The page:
Oh, now I see why the term “That went well” is so ironic. Bottie faced off against the vampire, alone and weaponless, and still encumbered by pound after pound of polyester and down filling. She had other weapons – three or four layers in.
The vampire looked her up and down. Then he held up both hands. “Kill me.”
He shook his head, and when he did a few strands of hair broke off and tinkled to the floor. It had no noticeable effect on his male-pattern baldness. “Please. I can’t take it anymore.”
“You can’t take what?” Bottie had always thought nothing bothered vampires but stakes and crosses, except when they got re-souled and all moody.
“I thought it would be great, coming up here, feeding on people snowed in and helpless, when no one could get to them. Never worrying about the sun – ‘Thirty Days of Night’ stuff, right?”
“Very scary movie,” Bottie agreed.
“But I can’t take it anymore.” He dropped to his knees. “The mountains of snow, the constant gloom – sometimes I could go out in the middle of the day, but why bother? Every time I’d try to feed I’d have to fight my way through a foot of wool or down filling. Have you ever had a mouthful of down?”
“No, I’d have remembered.”
“See this?” The vamp held up his left hand. The pinkie was missing. “One night this guy tried to fend me off with a beer bottle, and my finger just snapped off. Snapped right off! Frozen solid. Then he apologized for hurting me before I ate him. Canadians!”
“They seem very nice.”
“I’ve lost three toes, and I can’t smell blood anymore, and this isn’t a trick of the light: My skin really is blue. One night this chick told me I was sparkling and made a joke about me being Edward. Turned out I was covered with hoar frost. Sure, she thought my teeth were fake at the time, but a guy can only take so much insult.”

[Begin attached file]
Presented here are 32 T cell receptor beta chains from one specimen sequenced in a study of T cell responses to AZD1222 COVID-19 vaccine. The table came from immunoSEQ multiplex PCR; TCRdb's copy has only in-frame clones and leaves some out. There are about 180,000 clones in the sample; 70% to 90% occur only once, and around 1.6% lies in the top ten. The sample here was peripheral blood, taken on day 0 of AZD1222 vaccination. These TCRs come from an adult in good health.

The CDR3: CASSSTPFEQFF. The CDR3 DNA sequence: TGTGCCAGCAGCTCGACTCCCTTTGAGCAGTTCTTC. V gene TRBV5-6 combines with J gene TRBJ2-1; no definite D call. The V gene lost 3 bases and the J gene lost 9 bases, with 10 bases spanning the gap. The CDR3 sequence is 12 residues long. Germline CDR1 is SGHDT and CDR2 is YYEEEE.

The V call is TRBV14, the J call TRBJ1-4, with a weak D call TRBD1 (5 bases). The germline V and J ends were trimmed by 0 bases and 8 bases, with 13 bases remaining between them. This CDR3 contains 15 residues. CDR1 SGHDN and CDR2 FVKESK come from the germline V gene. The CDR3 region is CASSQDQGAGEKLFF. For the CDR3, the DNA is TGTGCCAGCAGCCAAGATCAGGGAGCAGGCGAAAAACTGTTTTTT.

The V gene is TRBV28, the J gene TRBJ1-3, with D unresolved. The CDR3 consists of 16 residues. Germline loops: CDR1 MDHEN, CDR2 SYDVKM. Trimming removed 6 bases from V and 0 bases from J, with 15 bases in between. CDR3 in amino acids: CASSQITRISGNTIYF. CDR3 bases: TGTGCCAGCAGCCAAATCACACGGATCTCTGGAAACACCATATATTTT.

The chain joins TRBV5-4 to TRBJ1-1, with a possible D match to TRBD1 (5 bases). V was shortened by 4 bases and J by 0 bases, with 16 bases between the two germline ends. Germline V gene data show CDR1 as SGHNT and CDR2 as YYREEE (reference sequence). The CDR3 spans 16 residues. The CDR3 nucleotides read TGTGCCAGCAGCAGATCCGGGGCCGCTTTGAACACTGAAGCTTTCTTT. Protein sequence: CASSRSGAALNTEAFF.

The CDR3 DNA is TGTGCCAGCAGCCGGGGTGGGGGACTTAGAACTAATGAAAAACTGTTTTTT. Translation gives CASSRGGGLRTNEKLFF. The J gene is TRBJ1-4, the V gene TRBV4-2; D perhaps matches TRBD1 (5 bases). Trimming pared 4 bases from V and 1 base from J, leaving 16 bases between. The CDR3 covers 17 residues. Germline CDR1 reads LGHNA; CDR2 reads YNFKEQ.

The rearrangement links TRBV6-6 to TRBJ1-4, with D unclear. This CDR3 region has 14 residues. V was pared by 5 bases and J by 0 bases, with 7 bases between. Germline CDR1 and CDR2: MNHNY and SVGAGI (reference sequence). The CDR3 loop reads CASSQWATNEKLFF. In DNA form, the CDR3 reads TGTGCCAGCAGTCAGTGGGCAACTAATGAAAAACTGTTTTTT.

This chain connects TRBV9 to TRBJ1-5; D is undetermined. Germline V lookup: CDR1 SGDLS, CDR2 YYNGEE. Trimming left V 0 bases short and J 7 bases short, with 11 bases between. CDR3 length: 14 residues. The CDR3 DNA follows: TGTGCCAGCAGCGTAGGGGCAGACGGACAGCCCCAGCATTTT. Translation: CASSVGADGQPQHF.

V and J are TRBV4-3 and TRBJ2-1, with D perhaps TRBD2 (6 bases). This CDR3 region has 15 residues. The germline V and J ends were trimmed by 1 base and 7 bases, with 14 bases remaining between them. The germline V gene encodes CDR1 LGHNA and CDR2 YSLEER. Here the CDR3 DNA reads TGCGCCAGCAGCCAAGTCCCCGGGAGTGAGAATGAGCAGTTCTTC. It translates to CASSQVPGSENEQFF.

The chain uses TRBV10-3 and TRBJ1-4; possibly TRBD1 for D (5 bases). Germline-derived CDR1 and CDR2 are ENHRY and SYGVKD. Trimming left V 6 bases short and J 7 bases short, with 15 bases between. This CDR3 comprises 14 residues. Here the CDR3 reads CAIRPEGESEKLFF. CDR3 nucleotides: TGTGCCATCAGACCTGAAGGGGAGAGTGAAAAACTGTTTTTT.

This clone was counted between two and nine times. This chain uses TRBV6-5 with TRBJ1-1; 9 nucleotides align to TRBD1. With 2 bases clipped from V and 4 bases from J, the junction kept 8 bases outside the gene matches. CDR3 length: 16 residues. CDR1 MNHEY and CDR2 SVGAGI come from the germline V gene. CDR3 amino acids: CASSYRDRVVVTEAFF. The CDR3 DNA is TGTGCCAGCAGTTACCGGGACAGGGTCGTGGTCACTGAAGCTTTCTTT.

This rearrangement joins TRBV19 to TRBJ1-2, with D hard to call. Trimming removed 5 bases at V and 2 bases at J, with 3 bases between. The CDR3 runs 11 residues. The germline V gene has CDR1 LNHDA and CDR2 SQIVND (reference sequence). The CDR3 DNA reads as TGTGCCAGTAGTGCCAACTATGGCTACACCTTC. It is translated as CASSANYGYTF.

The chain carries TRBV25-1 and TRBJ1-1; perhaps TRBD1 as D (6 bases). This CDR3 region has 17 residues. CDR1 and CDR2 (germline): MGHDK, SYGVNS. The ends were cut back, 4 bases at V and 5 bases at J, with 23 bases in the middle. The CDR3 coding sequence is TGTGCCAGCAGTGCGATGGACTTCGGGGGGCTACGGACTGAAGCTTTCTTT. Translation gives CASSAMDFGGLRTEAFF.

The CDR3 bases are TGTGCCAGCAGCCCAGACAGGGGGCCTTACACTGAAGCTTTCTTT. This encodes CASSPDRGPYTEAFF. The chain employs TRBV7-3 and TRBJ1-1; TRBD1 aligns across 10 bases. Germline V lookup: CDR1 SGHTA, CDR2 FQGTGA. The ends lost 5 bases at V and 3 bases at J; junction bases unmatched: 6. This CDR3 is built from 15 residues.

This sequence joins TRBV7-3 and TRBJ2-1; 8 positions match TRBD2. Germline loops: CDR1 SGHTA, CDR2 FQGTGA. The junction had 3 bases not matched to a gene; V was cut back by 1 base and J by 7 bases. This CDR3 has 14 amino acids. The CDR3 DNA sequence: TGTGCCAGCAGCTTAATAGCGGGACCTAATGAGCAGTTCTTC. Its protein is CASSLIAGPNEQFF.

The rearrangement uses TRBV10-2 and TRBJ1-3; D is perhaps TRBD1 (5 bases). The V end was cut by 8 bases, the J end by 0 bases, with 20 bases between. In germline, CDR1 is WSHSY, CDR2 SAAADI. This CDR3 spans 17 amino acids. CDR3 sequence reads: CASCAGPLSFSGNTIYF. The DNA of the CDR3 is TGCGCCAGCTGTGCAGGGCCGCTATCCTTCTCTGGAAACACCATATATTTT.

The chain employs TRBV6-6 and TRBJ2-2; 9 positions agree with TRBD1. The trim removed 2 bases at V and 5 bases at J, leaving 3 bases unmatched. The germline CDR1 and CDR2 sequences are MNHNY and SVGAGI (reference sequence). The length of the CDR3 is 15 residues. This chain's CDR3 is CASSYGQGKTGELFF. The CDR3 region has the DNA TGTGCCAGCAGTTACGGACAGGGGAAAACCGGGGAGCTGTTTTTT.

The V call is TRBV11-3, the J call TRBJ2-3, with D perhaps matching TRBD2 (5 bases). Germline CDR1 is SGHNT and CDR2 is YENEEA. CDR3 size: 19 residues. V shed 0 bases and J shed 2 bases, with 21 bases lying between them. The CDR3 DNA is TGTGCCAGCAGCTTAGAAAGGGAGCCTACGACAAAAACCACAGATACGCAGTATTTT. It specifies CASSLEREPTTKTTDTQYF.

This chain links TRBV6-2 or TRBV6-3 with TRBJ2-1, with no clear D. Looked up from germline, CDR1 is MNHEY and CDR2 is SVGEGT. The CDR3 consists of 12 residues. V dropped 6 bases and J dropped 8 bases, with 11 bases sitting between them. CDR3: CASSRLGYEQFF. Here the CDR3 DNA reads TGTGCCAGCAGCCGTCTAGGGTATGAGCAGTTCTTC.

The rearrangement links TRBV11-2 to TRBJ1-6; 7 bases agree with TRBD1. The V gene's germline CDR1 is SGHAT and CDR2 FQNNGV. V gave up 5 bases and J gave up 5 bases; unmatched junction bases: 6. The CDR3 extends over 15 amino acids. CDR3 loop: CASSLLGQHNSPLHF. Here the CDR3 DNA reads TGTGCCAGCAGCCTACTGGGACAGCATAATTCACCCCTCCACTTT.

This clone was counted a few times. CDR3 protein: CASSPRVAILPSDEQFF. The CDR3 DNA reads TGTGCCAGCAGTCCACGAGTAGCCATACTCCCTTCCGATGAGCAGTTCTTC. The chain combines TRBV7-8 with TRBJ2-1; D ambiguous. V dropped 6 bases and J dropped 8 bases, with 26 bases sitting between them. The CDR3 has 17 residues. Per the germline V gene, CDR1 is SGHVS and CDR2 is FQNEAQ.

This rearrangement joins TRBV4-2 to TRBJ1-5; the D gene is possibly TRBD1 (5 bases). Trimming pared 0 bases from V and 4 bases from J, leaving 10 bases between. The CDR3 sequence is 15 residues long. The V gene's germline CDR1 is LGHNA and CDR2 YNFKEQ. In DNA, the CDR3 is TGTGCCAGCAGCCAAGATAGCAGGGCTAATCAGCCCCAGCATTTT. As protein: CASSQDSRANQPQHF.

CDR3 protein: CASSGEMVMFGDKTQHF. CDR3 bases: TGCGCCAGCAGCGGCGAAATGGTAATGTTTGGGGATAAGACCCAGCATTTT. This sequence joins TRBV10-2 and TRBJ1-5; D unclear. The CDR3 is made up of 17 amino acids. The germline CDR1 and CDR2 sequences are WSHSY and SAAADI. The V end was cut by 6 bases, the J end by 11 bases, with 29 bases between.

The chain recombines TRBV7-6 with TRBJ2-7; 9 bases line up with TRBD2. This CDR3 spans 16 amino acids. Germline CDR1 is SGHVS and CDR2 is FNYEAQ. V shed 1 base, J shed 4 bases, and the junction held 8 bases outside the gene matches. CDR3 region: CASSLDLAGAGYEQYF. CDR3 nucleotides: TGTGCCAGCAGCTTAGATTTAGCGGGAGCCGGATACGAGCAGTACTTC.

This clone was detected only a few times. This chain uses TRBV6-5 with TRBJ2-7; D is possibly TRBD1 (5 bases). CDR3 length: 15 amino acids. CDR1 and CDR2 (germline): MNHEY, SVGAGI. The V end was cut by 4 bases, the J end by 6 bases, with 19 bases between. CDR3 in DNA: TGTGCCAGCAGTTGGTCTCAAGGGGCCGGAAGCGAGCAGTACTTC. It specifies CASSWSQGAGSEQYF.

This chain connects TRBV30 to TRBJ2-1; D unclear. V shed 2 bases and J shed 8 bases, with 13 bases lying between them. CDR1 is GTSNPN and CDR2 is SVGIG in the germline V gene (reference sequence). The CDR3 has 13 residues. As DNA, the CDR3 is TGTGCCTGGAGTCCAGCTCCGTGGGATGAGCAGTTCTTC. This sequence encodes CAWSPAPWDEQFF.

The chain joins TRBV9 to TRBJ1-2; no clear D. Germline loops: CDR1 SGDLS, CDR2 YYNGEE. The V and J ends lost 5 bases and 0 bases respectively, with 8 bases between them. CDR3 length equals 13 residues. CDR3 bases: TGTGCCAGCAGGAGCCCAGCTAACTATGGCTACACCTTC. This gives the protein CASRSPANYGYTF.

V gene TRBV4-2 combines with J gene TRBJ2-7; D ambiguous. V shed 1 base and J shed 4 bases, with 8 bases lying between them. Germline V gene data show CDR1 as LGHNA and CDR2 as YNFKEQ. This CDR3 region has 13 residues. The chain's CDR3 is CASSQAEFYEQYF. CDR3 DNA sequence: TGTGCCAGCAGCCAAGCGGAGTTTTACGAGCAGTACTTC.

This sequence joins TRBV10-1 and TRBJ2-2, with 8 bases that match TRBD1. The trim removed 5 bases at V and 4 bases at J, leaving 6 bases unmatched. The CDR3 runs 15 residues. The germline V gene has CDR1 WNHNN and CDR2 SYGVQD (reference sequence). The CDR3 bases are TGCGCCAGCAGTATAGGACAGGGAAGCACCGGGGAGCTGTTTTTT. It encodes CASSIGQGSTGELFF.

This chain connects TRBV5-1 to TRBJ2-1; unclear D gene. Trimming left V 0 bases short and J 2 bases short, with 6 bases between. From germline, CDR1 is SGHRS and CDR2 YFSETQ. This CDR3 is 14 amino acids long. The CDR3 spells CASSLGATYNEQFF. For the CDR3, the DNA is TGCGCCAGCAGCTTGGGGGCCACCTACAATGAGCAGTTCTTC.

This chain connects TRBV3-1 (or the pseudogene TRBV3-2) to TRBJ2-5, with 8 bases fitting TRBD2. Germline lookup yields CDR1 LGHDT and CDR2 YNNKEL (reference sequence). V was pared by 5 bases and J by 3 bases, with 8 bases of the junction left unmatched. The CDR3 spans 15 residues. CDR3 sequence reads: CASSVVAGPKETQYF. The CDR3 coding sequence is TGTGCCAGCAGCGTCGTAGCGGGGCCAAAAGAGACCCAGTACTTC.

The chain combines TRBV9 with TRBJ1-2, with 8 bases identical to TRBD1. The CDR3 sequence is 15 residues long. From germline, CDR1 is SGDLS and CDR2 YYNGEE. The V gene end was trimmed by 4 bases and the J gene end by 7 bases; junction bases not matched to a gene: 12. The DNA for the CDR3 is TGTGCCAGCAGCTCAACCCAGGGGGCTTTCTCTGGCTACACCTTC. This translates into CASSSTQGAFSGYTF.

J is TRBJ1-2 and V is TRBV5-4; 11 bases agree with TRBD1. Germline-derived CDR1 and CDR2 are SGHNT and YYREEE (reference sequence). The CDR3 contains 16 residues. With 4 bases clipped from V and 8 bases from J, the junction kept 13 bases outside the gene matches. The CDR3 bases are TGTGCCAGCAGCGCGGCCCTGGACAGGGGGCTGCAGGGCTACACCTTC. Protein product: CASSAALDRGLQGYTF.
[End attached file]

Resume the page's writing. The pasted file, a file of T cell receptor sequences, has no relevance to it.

“Oh, that’s horrible,” Bottie murmured sympathetically.
Agitated, the vamp stood again and waved his arms. “You know what this place is? An ice house! They stored ice here. Who needs ice in Canada? It’s been spring for two weeks, look around. I had to put on extra layers just to keep my private parts from snapping off, and if you don’t drink your victims right away you end up sucking on a bloodsickle. I’m ready to throw myself into a microwave. Please, just end this.”
Then the vamp stopped, staring at the tip of a stake protruding from his chest. For just an instant, he looked grateful.
Then ash, instantly frozen into crystals, drifted to the floor, leaving Kara standing there with a sympathetic expression. “Mercy killing.”
Tara, who was helping Dana to her feet, nodded. “I’ve never heard any vampire complain that much, not even Spike. Well, maybe him. How are you, Dana?”
“Ow.” Dana ran a gloved hand over her head, then frowned. “I can’t feel my scalp.”
“Neither can I.” Tara looked around, and Bottie guessed she was searching for some source of heat. Of course, a place designed to keep ice frozen through summer – even a summer up here – wouldn’t have that. “Let’s get back to the car.”
“Oh, I’ll start it up!” Bottie liked to tell people she still had a few tricks up her sleeve, and one of those was the ability to start a car remotely. She concentrated, concentrated more, then sighed. “The battery’s dead.”
They looked at each other. “Of course it is,” Kara finally said.
“Sorry. Okay, I just called for a jump. For the car, not me.” Bottie gathered Kara into a hug, and started edging toward the others. “Let’s share body heat.”
“I have to replace this scarf.” Kara freed one hand to wrap the remains of the scarf around her neck. “Do you think some company makes these monstrosities, somewhere?”
“Oh, probably.” They headed out, while Bottie pondered the idea of a vampire driven insane by too much dark and cold. It didn’t seem likely.
But then, at the moment, neither did spring.